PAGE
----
• “You people” were the Sikhs, Hindus and Muslims forced to remain aboard the Komagata Maru in Vancouver harbour for two months in fetid conditions because of a prohibition against allowing them safe refuge in the city

  • “You people” were the 6,000 Irish whose bodies were dumped in a mass unmarked grave in Montreal, or Catholics whose barns burned to drive them out of rural southern Ontario, and employment closed to them in Toronto because of their faith and heritage

  • “You people” were members of the African Canadian community in Halifax fined, as Viola Desmond was, for daring to sit in the “whites only” section of local theatres

  •  “You people” were the Germans obliged to change their names to anglicized variants to avoid verbal and physical abuse from neighbours before, during and after, the World Wars

  • “You people” were the French-Canadians told to stop speaking French, to “speak white” and mocked, and ridiculed, and humiliated when they tried to speak accented, imperfect English

  • “You people” were those of different sexual orientation driven from jobs and homes and in some cases to suicide for fear of discovery and criminal prosecution

  • “You people” were the First Nations stereotyped as drunks and beggars and shiftless incompetents unable to care for themselves without the paternalism imposed by federal laws that, paradoxically, have left them without clean drinking water for decades

This, and a far longer list comprising infinitely greater details afflicting a myriad of others, is the darkness emanating from the diminishment of the human implicit in the two-word phrase Don Cherry used. To be absolutely clear, these are only parts of our history. They are not the whole of who we are. They are certainly not what we aspire to be. But it’s precisely the conviction that Canada is a whole much greater than the sum of those parts – a belief I hold as fiercely as life itself – that must lead conservatives in particular to remember our history and therefore repudiate what Cherry said.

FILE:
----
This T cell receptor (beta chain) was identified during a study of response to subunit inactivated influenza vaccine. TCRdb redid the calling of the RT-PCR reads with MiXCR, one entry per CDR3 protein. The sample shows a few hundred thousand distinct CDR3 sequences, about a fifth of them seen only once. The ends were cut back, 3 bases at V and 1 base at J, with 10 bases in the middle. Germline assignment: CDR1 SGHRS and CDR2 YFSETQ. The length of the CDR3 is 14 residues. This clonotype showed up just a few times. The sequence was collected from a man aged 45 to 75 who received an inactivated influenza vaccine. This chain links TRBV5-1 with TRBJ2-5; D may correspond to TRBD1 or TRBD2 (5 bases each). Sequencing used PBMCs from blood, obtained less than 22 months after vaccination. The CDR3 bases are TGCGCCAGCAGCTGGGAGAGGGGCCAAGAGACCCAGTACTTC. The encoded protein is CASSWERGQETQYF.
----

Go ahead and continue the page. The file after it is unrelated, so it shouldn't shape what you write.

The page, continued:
Fittingly, it was a conservative prime minister, John Diefenbaker, who led the way more than 60 years ago when he devoted enormous energies in his political life to ending what he called the hyphenated Canadianism that feeds the habit of “you peopleism.” 

As Diefenbaker, a Prairie populist of German ancestry himself, put it famously in 1958: “I am the first prime minister of this country of neither altogether English nor French origin. So I determined to bring about a Canadian citizenship that knew no hyphenated consideration... I am very happy to be able to say that in the House of Commons today in my party we have members of Italian, Dutch, German, Scandinavian, Chinese and Ukrainian origin…” And he added this: “They are all Canadians."

Yes, they were. Yes, they are. It’s why even those who have not yet achieved full Canadian citizenship, who as yet are only visitors among us, remain welcome to our hospitality and our respect. If we are not prepared to stand fast and, if need be, furiously for that fundamental principle of being Canadian, then what pray tell, fellow conservatives, what is there left to conserve of what Canada is meant to mean? 

You'll also enjoy...

A Message From Manning

A Message From Manning

Publisher Peter Stockland sits down with Dr. Andrew Bennett on the eve of the 2017 Manning Conference. 

A Beacon of Hope and Warning

A Beacon of Hope and Warning

Publisher Peter Stockland has set his sails across the ocean to Belfast and tells of his reason for doing so – to participate in grasping the knowledge of Ireland's history and grappling with our own. 

Is Politics Putting POGG on Ice?

Is Politics Putting POGG on Ice?

Canada’s Constitution gives paramountcy to peace, order and good government (POGG), but Don Hutchinson argues bills on conversion therapy and medically assisted death prioritize progressive expediency.